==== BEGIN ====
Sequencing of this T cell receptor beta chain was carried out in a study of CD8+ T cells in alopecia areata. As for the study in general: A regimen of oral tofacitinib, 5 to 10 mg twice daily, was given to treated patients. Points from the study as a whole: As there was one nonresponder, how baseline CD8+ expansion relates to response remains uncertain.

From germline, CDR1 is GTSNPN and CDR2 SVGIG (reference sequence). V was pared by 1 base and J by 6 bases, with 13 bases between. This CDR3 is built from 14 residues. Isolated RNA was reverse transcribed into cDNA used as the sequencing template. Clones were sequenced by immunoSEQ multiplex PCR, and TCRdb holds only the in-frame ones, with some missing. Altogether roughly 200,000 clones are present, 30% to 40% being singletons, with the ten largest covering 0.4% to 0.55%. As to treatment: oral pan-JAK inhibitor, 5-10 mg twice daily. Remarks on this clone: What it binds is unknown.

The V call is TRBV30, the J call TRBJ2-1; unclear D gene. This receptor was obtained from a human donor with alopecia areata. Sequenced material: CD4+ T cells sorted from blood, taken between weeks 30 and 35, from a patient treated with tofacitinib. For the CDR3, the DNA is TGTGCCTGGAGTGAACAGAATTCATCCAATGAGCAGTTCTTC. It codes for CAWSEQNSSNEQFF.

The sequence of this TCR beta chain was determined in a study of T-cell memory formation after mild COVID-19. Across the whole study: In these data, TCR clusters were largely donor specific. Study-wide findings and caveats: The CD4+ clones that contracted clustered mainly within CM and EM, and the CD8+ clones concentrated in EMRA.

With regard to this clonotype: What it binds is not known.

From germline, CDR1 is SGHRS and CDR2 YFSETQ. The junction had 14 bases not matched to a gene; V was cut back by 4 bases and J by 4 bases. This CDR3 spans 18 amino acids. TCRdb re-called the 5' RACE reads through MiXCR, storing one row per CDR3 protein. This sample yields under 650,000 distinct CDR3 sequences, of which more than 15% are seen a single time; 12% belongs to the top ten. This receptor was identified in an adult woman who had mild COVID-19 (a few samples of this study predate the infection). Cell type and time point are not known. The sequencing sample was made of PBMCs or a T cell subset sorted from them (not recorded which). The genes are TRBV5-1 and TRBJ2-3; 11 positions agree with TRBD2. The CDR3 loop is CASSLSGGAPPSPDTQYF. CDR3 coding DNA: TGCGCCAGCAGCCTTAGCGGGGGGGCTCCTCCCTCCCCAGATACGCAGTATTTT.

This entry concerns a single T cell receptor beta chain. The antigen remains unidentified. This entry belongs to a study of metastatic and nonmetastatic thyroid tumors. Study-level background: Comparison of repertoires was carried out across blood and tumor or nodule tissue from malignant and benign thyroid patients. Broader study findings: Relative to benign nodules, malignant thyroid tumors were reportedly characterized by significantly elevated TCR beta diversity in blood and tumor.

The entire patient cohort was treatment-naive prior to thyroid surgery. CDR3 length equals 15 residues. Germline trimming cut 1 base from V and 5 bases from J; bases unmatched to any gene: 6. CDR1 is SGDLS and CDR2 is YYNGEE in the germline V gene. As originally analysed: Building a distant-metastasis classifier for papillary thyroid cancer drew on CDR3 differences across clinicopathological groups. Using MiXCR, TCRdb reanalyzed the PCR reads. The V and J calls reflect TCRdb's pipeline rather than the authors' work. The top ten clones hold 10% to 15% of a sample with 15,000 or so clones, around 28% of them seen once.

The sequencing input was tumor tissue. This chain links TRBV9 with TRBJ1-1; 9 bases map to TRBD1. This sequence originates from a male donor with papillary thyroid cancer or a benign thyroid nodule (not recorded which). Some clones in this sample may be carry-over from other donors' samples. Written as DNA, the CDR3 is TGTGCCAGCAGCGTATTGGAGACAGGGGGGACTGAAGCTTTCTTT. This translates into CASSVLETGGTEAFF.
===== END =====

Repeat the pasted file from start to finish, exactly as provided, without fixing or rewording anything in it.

Sequencing of this T cell receptor beta chain was carried out in a study of CD8+ T cells in alopecia areata. As for the study in general: A regimen of oral tofacitinib, 5 to 10 mg twice daily, was given to treated patients. Points from the study as a whole: As there was one nonresponder, how baseline CD8+ expansion relates to response remains uncertain.

From germline, CDR1 is GTSNPN and CDR2 SVGIG (reference sequence). V was pared by 1 base and J by 6 bases, with 13 bases between. This CDR3 is built from 14 residues. Isolated RNA was reverse transcribed into cDNA used as the sequencing template. Clones were sequenced by immunoSEQ multiplex PCR, and TCRdb holds only the in-frame ones, with some missing. Altogether roughly 200,000 clones are present, 30% to 40% being singletons, with the ten largest covering 0.4% to 0.55%. As to treatment: oral pan-JAK inhibitor, 5-10 mg twice daily. Remarks on this clone: What it binds is unknown.

The V call is TRBV30, the J call TRBJ2-1; unclear D gene. This receptor was obtained from a human donor with alopecia areata. Sequenced material: CD4+ T cells sorted from blood, taken between weeks 30 and 35, from a patient treated with tofacitinib. For the CDR3, the DNA is TGTGCCTGGAGTGAACAGAATTCATCCAATGAGCAGTTCTTC. It codes for CAWSEQNSSNEQFF.

The sequence of this TCR beta chain was determined in a study of T-cell memory formation after mild COVID-19. Across the whole study: In these data, TCR clusters were largely donor specific. Study-wide findings and caveats: The CD4+ clones that contracted clustered mainly within CM and EM, and the CD8+ clones concentrated in EMRA.

With regard to this clonotype: What it binds is not known.

From germline, CDR1 is SGHRS and CDR2 YFSETQ. The junction had 14 bases not matched to a gene; V was cut back by 4 bases and J by 4 bases. This CDR3 spans 18 amino acids. TCRdb re-called the 5' RACE reads through MiXCR, storing one row per CDR3 protein. This sample yields under 650,000 distinct CDR3 sequences, of which more than 15% are seen a single time; 12% belongs to the top ten. This receptor was identified in an adult woman who had mild COVID-19 (a few samples of this study predate the infection). Cell type and time point are not known. The sequencing sample was made of PBMCs or a T cell subset sorted from them (not recorded which). The genes are TRBV5-1 and TRBJ2-3; 11 positions agree with TRBD2. The CDR3 loop is CASSLSGGAPPSPDTQYF. CDR3 coding DNA: TGCGCCAGCAGCCTTAGCGGGGGGGCTCCTCCCTCCCCAGATACGCAGTATTTT.

This entry concerns a single T cell receptor beta chain. The antigen remains unidentified. This entry belongs to a study of metastatic and nonmetastatic thyroid tumors. Study-level background: Comparison of repertoires was carried out across blood and tumor or nodule tissue from malignant and benign thyroid patients. Broader study findings: Relative to benign nodules, malignant thyroid tumors were reportedly characterized by significantly elevated TCR beta diversity in blood and tumor.

The entire patient cohort was treatment-naive prior to thyroid surgery. CDR3 length equals 15 residues. Germline trimming cut 1 base from V and 5 bases from J; bases unmatched to any gene: 6. CDR1 is SGDLS and CDR2 is YYNGEE in the germline V gene. As originally analysed: Building a distant-metastasis classifier for papillary thyroid cancer drew on CDR3 differences across clinicopathological groups. Using MiXCR, TCRdb reanalyzed the PCR reads. The V and J calls reflect TCRdb's pipeline rather than the authors' work. The top ten clones hold 10% to 15% of a sample with 15,000 or so clones, around 28% of them seen once.

The sequencing input was tumor tissue. This chain links TRBV9 with TRBJ1-1; 9 bases map to TRBD1. This sequence originates from a male donor with papillary thyroid cancer or a benign thyroid nodule (not recorded which). Some clones in this sample may be carry-over from other donors' samples. Written as DNA, the CDR3 is TGTGCCAGCAGCGTATTGGAGACAGGGGGGACTGAAGCTTTCTTT. This translates into CASSVLETGGTEAFF.